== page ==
No hard feelings at Lockheed Martin Company hopes to put aside battle with government

July 18, 1998|By Greg Schneider | Greg Schneider,SUN STAFF

Looking to close a big sale of fighter planes to the United Arab Emirates, Bethesda's Lockheed Martin Corp. got some help last month from its best customer, the U.S. government.

At the time, the company was battling the Clinton administration over the proposed acquisition of Northrop Grumman Corp., but Vice President Al Gore still went to a Lockheed Martin plant in Texas to celebrate the Emirates' decision to buy F-16s.

The Defense Department "even helped us in the process of the international competition, so we feel good about that," Lockheed Martin Chairman and Chief Executive Officer Vance D. Coffman said after the defense giant abandoned the fight Thursday.

Coffman hopes the Emirates deal and other recent contract wins show that Lockheed Martin didn't ruin its relationship with the Pentagon during the contentious conflict.

Pentagon officials stunned the defense industry by opposing the $11 billion merger and joining with the Justice Department in an antitrust lawsuit filed March 23. As the lawsuit grew in rancor, Lockheed Martin thought the Pentagon would come back around to the support it has shown in recent years for consolidation among defense companies.

It didn't, and Lockheed Martin decided the benefits of combining with Northrop Grumman were not as great as the risk of continuing to clash with the Department of Defense.

In announcing that the merger was off, Coffman swallowed whatever indignation he might have felt initially and made a point of reaching out to his former courtroom adversary.

"I extend my personal thanks to Defense Secretary William Cohen and his team for their good-faith efforts to resolve this complex issue and look forward to continuing our excellent working relationship," Coffman said in a statement.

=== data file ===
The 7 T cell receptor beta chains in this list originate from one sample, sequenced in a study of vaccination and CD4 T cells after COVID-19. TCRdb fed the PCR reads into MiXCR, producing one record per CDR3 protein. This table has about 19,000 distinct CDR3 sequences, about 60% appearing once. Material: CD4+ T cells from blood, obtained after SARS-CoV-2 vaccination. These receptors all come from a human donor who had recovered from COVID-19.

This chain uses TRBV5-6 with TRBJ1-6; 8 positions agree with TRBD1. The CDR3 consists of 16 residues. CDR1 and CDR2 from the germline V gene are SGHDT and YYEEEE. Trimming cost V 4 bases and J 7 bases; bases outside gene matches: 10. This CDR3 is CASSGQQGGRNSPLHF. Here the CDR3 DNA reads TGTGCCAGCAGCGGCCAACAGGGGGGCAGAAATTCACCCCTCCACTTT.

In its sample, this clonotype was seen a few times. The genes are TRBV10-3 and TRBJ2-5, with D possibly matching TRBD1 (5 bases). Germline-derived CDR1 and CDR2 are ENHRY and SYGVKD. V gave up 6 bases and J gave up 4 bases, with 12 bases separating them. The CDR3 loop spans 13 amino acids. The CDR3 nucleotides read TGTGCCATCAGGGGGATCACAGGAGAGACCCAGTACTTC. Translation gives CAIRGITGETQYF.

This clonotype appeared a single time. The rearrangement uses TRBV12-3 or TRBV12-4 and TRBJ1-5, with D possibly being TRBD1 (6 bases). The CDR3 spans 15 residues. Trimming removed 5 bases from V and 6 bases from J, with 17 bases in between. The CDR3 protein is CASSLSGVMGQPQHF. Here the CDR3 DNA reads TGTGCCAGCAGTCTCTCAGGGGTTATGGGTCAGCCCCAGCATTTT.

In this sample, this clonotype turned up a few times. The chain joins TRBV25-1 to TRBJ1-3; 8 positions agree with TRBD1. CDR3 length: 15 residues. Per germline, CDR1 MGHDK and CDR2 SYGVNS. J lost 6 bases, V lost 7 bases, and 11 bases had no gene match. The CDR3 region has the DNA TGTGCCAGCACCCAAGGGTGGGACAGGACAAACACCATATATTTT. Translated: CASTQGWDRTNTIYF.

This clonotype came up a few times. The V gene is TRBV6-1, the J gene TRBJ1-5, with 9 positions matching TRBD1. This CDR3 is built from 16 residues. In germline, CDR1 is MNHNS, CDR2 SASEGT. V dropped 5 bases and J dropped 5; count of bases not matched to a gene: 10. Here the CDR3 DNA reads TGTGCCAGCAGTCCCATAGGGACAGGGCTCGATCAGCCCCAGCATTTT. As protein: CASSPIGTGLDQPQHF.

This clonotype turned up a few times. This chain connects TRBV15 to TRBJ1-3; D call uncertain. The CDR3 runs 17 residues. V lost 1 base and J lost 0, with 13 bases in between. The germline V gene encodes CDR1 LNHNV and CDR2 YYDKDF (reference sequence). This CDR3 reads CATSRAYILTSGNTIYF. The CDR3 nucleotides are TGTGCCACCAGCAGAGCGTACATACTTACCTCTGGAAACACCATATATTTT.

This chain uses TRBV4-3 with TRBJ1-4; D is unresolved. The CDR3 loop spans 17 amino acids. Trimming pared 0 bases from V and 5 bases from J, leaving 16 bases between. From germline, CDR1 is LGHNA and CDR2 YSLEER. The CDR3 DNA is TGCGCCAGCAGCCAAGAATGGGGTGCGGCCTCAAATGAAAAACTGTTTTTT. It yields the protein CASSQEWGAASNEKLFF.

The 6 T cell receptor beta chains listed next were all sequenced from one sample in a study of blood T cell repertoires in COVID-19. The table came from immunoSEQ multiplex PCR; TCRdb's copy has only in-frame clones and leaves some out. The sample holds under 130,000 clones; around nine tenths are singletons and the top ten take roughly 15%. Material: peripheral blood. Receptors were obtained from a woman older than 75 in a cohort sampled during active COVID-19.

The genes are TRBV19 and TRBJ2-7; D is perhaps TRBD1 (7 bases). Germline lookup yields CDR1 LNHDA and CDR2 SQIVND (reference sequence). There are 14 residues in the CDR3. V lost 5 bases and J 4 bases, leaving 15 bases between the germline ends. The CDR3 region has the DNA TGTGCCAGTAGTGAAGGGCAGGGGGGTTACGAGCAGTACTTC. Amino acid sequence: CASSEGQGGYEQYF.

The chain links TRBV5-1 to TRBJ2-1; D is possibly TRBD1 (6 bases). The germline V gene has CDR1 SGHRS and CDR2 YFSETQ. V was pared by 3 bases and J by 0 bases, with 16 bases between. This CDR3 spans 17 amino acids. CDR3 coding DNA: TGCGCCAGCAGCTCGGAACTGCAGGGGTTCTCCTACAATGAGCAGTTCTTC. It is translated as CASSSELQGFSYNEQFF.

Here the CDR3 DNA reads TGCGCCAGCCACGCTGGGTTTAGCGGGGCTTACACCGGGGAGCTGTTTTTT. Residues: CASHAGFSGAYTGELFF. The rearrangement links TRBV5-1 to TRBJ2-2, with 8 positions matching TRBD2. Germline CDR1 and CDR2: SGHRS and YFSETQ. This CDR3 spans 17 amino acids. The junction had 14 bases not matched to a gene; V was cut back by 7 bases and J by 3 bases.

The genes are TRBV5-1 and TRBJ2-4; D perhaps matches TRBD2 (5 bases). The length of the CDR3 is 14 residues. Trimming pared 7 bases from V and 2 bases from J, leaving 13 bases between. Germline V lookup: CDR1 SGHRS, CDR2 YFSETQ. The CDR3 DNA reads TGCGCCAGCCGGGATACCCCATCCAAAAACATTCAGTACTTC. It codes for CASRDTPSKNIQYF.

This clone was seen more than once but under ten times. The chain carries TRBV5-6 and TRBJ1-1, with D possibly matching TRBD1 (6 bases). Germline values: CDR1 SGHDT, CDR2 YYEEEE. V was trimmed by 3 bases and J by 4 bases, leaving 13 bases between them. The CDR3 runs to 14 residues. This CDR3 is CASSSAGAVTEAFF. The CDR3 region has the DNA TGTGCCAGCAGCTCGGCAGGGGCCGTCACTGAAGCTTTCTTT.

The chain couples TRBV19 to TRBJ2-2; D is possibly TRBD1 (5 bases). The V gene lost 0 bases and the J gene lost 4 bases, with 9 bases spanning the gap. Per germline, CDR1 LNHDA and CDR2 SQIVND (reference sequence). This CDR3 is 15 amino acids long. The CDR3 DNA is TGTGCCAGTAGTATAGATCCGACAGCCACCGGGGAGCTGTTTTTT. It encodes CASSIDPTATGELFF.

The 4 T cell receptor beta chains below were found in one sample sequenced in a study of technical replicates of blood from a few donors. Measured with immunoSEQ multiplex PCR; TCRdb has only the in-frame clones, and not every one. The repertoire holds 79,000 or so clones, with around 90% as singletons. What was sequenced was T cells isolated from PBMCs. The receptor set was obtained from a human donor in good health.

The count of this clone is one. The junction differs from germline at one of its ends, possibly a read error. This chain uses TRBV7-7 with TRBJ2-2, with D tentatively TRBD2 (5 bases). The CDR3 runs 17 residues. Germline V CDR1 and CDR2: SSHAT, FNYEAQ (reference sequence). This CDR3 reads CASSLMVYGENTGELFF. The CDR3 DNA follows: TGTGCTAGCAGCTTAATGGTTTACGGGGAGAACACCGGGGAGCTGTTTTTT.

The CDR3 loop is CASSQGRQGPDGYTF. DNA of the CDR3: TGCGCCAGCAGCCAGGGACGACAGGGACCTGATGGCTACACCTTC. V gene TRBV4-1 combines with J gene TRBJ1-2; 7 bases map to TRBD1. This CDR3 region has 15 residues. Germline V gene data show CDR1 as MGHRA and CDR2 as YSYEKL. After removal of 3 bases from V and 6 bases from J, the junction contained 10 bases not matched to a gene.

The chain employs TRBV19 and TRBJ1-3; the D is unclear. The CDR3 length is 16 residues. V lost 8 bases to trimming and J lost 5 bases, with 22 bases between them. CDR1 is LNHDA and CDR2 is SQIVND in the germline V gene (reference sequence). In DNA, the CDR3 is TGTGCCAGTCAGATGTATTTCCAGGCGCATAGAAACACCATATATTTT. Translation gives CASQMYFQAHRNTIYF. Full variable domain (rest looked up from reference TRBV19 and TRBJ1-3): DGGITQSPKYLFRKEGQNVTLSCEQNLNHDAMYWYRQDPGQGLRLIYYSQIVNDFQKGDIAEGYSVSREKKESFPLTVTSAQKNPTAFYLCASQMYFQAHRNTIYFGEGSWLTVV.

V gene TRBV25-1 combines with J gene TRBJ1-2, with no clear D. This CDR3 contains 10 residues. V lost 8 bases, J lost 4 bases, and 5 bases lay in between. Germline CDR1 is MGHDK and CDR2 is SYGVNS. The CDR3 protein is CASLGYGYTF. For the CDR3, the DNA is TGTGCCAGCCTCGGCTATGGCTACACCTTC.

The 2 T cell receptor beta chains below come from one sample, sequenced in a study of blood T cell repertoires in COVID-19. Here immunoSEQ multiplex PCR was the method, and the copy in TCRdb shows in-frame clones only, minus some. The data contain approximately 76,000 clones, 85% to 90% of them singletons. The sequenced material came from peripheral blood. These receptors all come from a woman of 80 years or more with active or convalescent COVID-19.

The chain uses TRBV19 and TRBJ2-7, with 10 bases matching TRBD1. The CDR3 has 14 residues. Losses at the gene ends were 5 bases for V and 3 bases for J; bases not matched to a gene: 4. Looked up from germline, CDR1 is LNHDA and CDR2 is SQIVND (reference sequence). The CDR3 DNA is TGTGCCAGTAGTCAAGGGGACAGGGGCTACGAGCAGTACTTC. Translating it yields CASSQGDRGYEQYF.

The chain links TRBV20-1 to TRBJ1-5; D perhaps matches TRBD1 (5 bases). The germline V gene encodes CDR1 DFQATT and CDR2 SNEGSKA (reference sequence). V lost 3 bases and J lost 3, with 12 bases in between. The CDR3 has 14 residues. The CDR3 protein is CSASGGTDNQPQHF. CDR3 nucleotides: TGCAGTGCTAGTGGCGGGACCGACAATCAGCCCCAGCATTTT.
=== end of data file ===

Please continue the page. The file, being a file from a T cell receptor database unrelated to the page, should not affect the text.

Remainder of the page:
"I don't think any permanent damage has been done," he said in an interview, and industry experts seem to agree.

"It hasn't helped, but the fact that they have backed off, I think, is to their credit," said Paul Nisbet, a financial analyst for JSA Research Inc.

Lockheed Martin had a mixed record during the time it clashed with the government.

The company lost a major contract to the Boeing Co. for assembling a national missile defense system but beat Boeing in the $2 billion competition for a new generation of cruise missiles.

Another big government contract, a $6 billion job running National Aeronautics and Space Administration satellites, hangs in the balance.

The choice of Lockheed Martin or Boeing was supposed to have been announced July 1 but has been delayed until at least next week.

Boeing and Lockheed were the contenders for the three biggest new contracts of the year, and the government isn't likely to hold a grudge against such a major partner.

Even without buying Northrop Grumman, Lockheed Martin ranked first or second in 16 of 23 market areas in a defense industry survey by the Defense Mergers & Acquisitions newsletter.

Two-thirds of Lockheed Martin's 1997 annual sales of $28 billion were to the government, and the company accounts for at least a quarter of all Pentagon spending on new equipment.

That kind of dominance is partly why the government feared a marriage with Northrop Grumman would have dangerously eroded competition in the defense industry.

Lockheed Martin said it needed the deal to remain competitive, but analysts say the loss won't be crippling.

"It doesn't give them quite the advantages they were looking for, but they'll be fine," said Richard Aboulafia, a military expert with the Teal Group consulting firm.

Wall Street seemed to agree yesterday, as Lockheed Martin stock gained $1.50 to $105.4375.

Pub Date: 7/18/98

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